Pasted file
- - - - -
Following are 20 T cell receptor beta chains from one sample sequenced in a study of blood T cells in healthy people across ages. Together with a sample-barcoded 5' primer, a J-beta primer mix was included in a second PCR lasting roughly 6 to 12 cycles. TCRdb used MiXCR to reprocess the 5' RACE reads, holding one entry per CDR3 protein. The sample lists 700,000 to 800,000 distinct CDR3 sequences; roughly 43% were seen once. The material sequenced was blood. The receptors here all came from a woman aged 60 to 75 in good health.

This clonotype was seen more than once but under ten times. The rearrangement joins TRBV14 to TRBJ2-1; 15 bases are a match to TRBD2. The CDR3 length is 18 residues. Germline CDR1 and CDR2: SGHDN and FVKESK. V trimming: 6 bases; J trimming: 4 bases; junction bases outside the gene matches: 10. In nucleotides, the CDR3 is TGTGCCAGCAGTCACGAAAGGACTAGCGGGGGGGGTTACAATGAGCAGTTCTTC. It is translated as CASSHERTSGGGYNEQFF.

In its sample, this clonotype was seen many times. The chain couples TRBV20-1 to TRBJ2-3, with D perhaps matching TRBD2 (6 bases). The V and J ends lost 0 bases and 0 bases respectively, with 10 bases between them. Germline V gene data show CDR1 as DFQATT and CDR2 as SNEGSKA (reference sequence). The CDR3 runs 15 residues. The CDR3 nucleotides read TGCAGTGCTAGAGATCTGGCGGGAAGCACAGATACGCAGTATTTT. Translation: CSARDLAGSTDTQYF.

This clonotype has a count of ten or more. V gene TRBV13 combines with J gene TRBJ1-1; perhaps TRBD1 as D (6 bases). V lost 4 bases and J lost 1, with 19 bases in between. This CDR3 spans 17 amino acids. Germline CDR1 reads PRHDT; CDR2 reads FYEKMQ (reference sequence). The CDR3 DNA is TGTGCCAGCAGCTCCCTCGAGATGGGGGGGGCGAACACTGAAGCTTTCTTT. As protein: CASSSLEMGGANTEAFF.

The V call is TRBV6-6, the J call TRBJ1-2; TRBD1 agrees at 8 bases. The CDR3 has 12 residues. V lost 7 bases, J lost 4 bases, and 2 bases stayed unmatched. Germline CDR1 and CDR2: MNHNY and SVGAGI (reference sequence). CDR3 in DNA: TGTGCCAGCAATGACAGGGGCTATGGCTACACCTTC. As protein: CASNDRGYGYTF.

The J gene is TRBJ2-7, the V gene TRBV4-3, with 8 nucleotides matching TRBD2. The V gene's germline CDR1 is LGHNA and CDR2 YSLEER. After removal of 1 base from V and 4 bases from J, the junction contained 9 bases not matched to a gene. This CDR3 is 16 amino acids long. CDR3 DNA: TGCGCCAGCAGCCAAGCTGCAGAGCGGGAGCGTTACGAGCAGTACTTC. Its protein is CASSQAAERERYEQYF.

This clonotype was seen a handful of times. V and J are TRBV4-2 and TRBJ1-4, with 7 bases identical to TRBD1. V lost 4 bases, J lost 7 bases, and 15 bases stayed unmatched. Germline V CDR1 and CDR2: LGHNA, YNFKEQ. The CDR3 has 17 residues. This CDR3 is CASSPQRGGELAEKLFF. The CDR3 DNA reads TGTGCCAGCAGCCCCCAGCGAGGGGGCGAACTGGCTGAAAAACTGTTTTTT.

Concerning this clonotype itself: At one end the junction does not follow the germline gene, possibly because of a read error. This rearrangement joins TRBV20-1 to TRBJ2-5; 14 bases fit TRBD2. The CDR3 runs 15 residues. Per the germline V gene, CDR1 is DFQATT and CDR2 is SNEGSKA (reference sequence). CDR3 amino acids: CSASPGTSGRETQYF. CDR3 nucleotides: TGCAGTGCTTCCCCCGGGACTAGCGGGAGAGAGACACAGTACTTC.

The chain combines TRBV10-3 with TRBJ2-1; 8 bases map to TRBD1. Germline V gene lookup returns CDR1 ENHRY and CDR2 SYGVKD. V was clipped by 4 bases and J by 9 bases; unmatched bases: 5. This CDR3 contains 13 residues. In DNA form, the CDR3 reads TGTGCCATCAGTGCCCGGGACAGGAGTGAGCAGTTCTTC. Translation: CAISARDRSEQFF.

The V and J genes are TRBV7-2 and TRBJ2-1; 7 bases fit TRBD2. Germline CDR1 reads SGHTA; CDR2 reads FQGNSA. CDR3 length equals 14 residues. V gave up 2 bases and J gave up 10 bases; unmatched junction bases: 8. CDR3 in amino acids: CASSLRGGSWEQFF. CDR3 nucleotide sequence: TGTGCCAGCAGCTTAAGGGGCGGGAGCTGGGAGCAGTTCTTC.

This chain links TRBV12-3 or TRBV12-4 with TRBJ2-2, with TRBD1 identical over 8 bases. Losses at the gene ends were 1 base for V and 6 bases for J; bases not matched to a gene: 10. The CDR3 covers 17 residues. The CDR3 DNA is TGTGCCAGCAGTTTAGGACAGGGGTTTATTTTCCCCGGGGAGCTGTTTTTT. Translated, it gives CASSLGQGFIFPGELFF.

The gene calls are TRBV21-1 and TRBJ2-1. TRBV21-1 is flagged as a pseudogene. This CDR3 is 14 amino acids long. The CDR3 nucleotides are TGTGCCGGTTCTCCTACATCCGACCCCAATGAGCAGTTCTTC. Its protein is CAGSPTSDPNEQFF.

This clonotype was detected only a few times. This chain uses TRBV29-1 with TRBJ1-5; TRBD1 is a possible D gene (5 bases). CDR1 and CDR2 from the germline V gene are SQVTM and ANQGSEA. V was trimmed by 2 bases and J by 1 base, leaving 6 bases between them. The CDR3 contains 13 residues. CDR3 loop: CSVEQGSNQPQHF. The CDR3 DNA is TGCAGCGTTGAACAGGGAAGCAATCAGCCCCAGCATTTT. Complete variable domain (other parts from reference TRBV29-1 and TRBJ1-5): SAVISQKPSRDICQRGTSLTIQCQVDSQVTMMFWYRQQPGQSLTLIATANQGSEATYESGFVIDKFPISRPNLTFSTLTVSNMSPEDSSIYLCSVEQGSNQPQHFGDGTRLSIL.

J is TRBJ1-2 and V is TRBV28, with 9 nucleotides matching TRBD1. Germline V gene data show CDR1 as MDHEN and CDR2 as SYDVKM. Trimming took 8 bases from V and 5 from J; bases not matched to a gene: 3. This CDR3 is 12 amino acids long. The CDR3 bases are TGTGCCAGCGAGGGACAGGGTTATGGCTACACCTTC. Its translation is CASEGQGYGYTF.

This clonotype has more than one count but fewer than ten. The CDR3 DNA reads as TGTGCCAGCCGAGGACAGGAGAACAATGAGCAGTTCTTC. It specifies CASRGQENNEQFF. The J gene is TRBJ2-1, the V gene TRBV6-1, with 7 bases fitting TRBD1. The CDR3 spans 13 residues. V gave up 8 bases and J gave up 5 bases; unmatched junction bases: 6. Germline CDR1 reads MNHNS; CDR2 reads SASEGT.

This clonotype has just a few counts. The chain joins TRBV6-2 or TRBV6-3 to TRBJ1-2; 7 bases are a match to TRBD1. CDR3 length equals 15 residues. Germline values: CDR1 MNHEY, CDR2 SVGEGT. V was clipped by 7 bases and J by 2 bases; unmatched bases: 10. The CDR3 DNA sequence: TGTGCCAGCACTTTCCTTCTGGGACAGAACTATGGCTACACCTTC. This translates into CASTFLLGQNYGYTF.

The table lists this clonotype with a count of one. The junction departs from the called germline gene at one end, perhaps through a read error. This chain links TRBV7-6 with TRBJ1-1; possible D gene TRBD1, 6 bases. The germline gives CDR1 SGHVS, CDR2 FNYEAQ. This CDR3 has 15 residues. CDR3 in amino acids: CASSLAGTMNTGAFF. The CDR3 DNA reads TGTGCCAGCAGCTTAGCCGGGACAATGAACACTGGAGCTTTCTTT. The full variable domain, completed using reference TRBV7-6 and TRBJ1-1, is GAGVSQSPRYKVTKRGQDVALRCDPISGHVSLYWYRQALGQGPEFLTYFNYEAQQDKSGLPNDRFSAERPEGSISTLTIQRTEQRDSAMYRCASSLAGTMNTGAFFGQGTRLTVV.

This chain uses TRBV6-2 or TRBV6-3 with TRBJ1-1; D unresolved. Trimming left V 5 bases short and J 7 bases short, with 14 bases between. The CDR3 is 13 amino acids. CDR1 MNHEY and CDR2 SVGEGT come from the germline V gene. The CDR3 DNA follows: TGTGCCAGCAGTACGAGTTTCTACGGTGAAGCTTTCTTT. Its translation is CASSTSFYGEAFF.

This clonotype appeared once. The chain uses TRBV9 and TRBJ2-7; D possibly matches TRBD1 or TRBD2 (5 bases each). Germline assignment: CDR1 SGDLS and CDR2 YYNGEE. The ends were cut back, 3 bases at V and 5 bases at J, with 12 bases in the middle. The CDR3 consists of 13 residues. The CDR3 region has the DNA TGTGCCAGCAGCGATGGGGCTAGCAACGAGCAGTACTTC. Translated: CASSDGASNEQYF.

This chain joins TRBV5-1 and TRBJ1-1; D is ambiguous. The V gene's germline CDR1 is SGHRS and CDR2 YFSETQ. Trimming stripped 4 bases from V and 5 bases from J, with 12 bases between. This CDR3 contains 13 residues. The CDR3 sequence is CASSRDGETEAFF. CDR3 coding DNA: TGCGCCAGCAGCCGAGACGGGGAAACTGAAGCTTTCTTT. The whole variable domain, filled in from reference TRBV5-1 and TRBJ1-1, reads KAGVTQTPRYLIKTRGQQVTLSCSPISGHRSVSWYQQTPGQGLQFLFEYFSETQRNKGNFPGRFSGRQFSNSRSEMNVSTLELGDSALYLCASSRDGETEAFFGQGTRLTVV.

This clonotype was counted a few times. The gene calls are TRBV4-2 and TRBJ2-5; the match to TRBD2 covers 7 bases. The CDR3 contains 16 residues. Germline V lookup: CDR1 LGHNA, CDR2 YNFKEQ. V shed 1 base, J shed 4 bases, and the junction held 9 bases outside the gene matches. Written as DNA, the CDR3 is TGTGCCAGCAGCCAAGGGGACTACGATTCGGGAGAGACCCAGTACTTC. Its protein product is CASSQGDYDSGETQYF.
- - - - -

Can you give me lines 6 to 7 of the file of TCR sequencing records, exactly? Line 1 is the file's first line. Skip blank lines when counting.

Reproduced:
The J gene is TRBJ2-7, the V gene TRBV4-3, with 8 nucleotides matching TRBD2. The V gene's germline CDR1 is LGHNA and CDR2 YSLEER. After removal of 1 base from V and 4 bases from J, the junction contained 9 bases not matched to a gene. This CDR3 is 16 amino acids long. CDR3 DNA: TGCGCCAGCAGCCAAGCTGCAGAGCGGGAGCGTTACGAGCAGTACTTC. Its protein is CASSQAAERERYEQYF.

This clonotype was seen a handful of times. V and J are TRBV4-2 and TRBJ1-4, with 7 bases identical to TRBD1. V lost 4 bases, J lost 7 bases, and 15 bases stayed unmatched. Germline V CDR1 and CDR2: LGHNA, YNFKEQ. The CDR3 has 17 residues. This CDR3 is CASSPQRGGELAEKLFF. The CDR3 DNA reads TGTGCCAGCAGCCCCCAGCGAGGGGGCGAACTGGCTGAAAAACTGTTTTTT.